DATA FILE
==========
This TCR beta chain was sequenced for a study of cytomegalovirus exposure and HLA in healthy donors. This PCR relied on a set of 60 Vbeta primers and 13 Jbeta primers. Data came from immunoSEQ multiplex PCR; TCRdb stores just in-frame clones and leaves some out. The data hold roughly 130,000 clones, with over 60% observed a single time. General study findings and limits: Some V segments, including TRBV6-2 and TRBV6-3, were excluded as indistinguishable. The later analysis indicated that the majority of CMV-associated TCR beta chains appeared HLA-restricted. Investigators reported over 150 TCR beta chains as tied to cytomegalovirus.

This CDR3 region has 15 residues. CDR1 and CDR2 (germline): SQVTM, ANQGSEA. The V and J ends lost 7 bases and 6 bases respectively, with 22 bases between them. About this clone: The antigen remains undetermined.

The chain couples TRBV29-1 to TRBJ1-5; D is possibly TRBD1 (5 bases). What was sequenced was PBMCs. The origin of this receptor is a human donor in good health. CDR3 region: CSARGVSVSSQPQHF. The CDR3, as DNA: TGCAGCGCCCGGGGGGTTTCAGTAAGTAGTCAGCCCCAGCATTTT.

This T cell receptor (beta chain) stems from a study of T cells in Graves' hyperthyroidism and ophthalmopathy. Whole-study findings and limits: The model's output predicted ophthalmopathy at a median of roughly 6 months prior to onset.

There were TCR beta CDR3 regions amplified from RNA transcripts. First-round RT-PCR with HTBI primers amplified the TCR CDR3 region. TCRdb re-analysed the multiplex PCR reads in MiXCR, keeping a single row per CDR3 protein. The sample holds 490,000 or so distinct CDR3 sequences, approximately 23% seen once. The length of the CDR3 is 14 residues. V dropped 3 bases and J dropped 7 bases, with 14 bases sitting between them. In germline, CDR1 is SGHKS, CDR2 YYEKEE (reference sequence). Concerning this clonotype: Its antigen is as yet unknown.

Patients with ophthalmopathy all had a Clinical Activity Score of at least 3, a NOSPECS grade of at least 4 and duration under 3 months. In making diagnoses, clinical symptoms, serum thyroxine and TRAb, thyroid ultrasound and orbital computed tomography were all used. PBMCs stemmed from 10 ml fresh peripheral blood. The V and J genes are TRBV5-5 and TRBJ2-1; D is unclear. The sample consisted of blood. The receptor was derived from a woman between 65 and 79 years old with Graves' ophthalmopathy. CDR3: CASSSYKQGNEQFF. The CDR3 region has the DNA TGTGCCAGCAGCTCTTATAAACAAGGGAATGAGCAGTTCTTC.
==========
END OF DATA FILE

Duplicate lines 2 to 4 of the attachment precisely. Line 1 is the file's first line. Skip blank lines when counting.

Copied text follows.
This CDR3 region has 15 residues. CDR1 and CDR2 (germline): SQVTM, ANQGSEA. The V and J ends lost 7 bases and 6 bases respectively, with 22 bases between them. About this clone: The antigen remains undetermined.

The chain couples TRBV29-1 to TRBJ1-5; D is possibly TRBD1 (5 bases). What was sequenced was PBMCs. The origin of this receptor is a human donor in good health. CDR3 region: CSARGVSVSSQPQHF. The CDR3, as DNA: TGCAGCGCCCGGGGGGTTTCAGTAAGTAGTCAGCCCCAGCATTTT.

This T cell receptor (beta chain) stems from a study of T cells in Graves' hyperthyroidism and ophthalmopathy. Whole-study findings and limits: The model's output predicted ophthalmopathy at a median of roughly 6 months prior to onset.